Ixia: What can we learn from the Equifax breach?

Ixia, a Keysight business and leading provider of network testing, visibility, and security solutions, offers organizations advice on how they can learn from the recent Equifax breach and protect their web infrastructure.

As we come to terms with the full ramifications of the Equifax data breach, initial reports indicated that the Apache Struts vulnerabilities first reported in the first half of 2017 (CVE-2017-5638 and CVE-2017-9805) was the cause.  Even though not confirmed, it highlights how critical it is to ensure that a web infrastructure is reinforced against these types of vulnerabilities, and a network infrastructure can detect and block exploiting attempts that leverage these vulnerabilities or their variants.

Any company doing business on the web will most likely be faced with a newly discovered vulnerability at some point.  According to Ixia, organizations have three choices in how to address it: 

1.       Do nothing and run the risk of hackers exploiting your web infrastructure

This is a hackers dream and makes their job much easier.  In fact, the most prevalent category in Verizon’s Data Breach Investigations Report in 2017 was Web Application Attacks which included 6,502 confirmed incidents, 3,583 with secondary motivations and 571 with confirmed data disclosure.[1]

2.       Apply the patch without knowing how it could impact your infrastructure and potentially cause harm to your business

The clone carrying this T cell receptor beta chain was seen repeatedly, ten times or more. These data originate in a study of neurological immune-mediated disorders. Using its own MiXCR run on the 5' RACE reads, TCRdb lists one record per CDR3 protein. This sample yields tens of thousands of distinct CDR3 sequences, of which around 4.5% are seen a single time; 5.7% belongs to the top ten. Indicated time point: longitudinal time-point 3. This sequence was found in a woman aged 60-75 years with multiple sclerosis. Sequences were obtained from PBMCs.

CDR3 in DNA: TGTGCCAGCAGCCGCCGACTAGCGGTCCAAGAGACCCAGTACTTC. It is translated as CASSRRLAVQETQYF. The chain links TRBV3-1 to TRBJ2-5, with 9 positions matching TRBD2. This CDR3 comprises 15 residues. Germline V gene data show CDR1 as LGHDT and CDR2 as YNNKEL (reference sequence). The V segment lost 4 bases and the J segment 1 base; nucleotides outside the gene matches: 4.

This includes fixing security vulnerabilities and other bugs, and improving the usability or performance. Although meant to fix problems, poorly designed patches can sometimes introduce new problems, which can adversely impact productivity or business critical processes.

3.       Test the vulnerability with a virtual patch, affording you the time to validate the patch without risk to your network infrastructure 

A virtual patch is a short-term implementation of a security policy meant to prevent an exploit of a newly discovered vulnerability from occurring, while allowing the components of a mission-critical web infrastructure to remain online.

“In today’s environment, virtual patches deliver a low-risk method for protecting the mission-critical components of a public-facing web infrastructure,” said Steve McGregory, Senior Director of Application Threat Intelligence at Ixia. “Ixia’s ATI team provides the tools needed to validate these patches before implementation. Tested and verified, virtual patches allow organizations to ensure security patches do not negatively impact their web infrastructure, their business or their customer’s information.”